Abigail Nwajei whose son, Nnamdi, tried to murder two days to 2010 on an allegation that a church revealed that she was behind his misfortune, has left hospital. Emmanuel Onyeche writes her near tragic story.
Although Mrs. Abigail Nwajei, whose son, Nnamdi,attempted to murder by slicing off her throat two days to 2010, has left hospital, the scars of that near tragic experience may never leave her.
At 50, four of her front teeth are gone - knocked off with her son's hammer - and the scars of the attack, though healed, run rings round her neck.
"I took five pints of blood to stay alive", she told our correspondent at her Ajangbadi resident in Lagos last Tuesday, a claim confirmed by a doctor at Goodness Hospital in the same suburb. The doctor simply gave his name as Durotimi. "We had to call in a dentist to fix the aspect concerning her teeth", Durotimi added.
Nnamdi, 22, a 2006/2007 Accountancy graduate of Ladoke Akintola University of Technology, Ogbomoso, Oyo State, had allegedly attempted to murder his mother with a hammer and a knife on December 30 last year, accusing her of being behind the misfortunes of her children.
After policemen attached to the Ilemba Hausa Division of the Lagos State Command had arrested him, he said while being paraded on January 5 this year that he approached his mother for, "a mother to son talk" following numerous revelations in a branch of Mountain of Fire and Miracle church, Lagos, which he did not give its location. He said that the church revealed that his mother was responsible for his misfortune.
"I wanted to talk to her to let her see reason why she should release us, her children, from bondage, especially as we enter the new year. But she started shouting. I picked up a knife to scare her and she took a hammer. I snatched it from her and used it on her. I did not plan to kill her.
Things happened so fast. I regret my action and I blame myself for taking the church revelations seriously," he said.
But Nwajei said, "The incident happened at 8.30pm. He came in hailing me 'Malee' (a corruption of 'mother' used mostly by people from the Niger Delta region of the country to hail their mothers). He was demanding food and searching every where. There was no power supply and he went and put on the generator. It was at the same time that I was also ready to eat so I brought out food for the two of us.
"He did not touch the food but suddenly pounced on me and started attacking me with the knife. He wanted to stab me with it but I prevented that with my hand. I was shouting for help and mentioning his name but I guess people did not hear me because of the noisy generator. He was much stronger and when he had overpowered me, he started slicing my throat with the knife. He also brought out a hammer from his pocket and hit me on the head several times with it. That was all I could remember until I found myself in the hospital," she said.
Nwajei's saviour was Festus, a motorcycle rider, who she graciously accommodated in a room in her house.
Festus said, "I came around but saw that the gate was locked from inside. I heard shouts but I thought it was a church pastor praying for Mama. I peeped through a hole and saw a figure moving. From the hand that I saw, I knew it was a young man. I concluded it was a thief and started shouting and neighbours were attracted".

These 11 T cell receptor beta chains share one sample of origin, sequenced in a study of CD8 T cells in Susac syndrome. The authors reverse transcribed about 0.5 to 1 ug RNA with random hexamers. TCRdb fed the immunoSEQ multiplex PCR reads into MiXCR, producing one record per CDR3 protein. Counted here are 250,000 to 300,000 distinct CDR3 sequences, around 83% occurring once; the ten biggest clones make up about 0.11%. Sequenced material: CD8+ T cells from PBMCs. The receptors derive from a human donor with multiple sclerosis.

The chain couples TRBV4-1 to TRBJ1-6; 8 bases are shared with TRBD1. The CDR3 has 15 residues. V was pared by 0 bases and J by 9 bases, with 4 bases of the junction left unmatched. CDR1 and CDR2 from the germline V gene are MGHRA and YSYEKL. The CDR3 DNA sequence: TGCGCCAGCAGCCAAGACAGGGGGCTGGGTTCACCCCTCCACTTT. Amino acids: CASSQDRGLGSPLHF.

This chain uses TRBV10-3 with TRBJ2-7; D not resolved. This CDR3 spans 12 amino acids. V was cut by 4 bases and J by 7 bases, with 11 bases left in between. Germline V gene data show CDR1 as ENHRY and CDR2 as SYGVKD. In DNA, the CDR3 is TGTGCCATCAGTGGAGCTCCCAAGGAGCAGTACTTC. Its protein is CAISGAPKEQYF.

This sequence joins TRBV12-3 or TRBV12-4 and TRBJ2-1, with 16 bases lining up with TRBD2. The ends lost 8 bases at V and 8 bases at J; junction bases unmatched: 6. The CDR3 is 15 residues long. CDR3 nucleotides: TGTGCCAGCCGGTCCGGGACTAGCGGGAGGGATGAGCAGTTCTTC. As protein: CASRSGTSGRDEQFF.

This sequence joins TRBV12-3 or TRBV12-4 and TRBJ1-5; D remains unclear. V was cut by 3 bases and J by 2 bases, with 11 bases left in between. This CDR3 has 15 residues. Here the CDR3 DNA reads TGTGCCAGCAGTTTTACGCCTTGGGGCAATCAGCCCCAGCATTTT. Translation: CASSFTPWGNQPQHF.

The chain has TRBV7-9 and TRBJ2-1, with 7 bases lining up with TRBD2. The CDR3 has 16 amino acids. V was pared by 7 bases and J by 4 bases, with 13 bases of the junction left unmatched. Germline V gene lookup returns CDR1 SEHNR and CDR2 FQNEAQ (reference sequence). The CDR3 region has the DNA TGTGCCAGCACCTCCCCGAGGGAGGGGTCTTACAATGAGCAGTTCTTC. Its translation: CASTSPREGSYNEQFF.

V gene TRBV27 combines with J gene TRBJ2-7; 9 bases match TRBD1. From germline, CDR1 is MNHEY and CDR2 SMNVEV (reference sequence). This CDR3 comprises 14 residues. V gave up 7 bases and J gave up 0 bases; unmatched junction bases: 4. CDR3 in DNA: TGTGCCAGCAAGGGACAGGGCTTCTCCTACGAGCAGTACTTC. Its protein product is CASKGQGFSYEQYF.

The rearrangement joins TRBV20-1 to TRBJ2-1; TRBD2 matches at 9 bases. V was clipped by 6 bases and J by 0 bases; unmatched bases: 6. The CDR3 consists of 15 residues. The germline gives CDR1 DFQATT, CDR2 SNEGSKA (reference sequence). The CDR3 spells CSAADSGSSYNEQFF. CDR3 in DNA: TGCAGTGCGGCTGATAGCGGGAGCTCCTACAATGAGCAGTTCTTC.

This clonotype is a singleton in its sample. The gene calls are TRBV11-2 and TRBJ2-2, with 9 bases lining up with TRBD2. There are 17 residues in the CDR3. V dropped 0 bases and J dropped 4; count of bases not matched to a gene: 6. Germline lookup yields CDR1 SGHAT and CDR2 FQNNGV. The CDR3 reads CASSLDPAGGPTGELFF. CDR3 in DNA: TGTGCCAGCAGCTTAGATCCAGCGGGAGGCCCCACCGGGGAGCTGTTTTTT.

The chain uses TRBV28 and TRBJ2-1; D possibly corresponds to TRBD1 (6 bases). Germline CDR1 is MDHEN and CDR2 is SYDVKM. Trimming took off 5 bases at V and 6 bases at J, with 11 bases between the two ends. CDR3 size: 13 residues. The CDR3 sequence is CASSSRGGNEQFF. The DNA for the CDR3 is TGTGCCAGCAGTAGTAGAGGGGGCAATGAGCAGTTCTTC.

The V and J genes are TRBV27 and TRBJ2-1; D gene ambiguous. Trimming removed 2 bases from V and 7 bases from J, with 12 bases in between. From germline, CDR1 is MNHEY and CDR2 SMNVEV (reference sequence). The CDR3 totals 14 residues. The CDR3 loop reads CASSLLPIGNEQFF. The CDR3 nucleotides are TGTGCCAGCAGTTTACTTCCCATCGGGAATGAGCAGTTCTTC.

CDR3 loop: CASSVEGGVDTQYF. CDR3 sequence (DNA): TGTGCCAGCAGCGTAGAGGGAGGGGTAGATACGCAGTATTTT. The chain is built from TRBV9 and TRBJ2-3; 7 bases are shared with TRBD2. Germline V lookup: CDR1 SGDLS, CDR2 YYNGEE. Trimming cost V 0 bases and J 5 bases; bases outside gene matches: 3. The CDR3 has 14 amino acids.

By the time they got to Nwajei, Nnamdi had scaled the fence and bolted. She was found in the pool of her blood and passed out after she had managed to reveal that it was her son that had attacked her. Festus and her neighbours rushed her to Goodness Hospital where she went through tremendous pain and trauma trying to hang on to life.
Ironically however, Nwajei was still seemed concerned about Nnamdi as she expressed the hope that he would be freed soon several times during her short interview with our correspondent.
The authorities of MFM, when contacted, said that the man was not a member of the church since he could not mention the branch that gave him the revelation. They added that the church never asked any of its member to kill.
But Nnamdi's motive, as he confessed to the police, brings to the fore the growing issue of religious incitement which we seem to be ignoring currently. Some messages preached in churches nowadays are nothing short of outright incitements. The preachers seem to ignore that some of the listeners are unable to distinguish between things of the spirit from those of the physical.
At a new generation pentecostal church in Lagos recently, the congregation were asked to pray facing the direction their enemy resided. Later, they were urged to fight their enemies. A man got home and descended on his wife saying it was her he saw in his vision while he was praying against his enemy.
In another pentecostal church in Lagos that has an outspoken pastor, the congregation were once told to come to church on a certain Sunday bringing logs of wood. Nearly 95 per cent of the congregation did. Apparently, however, the pastor was just performing an experiment with them.
On the Sunday in question, he asked all those who had brought their logs of wood to stand up. When they did, the pastor was shocked. He shook his head at their naivety and asked them to dispense with the wood.
If religion is indeed the opium of the masses, it is indeed time we exercise caution.
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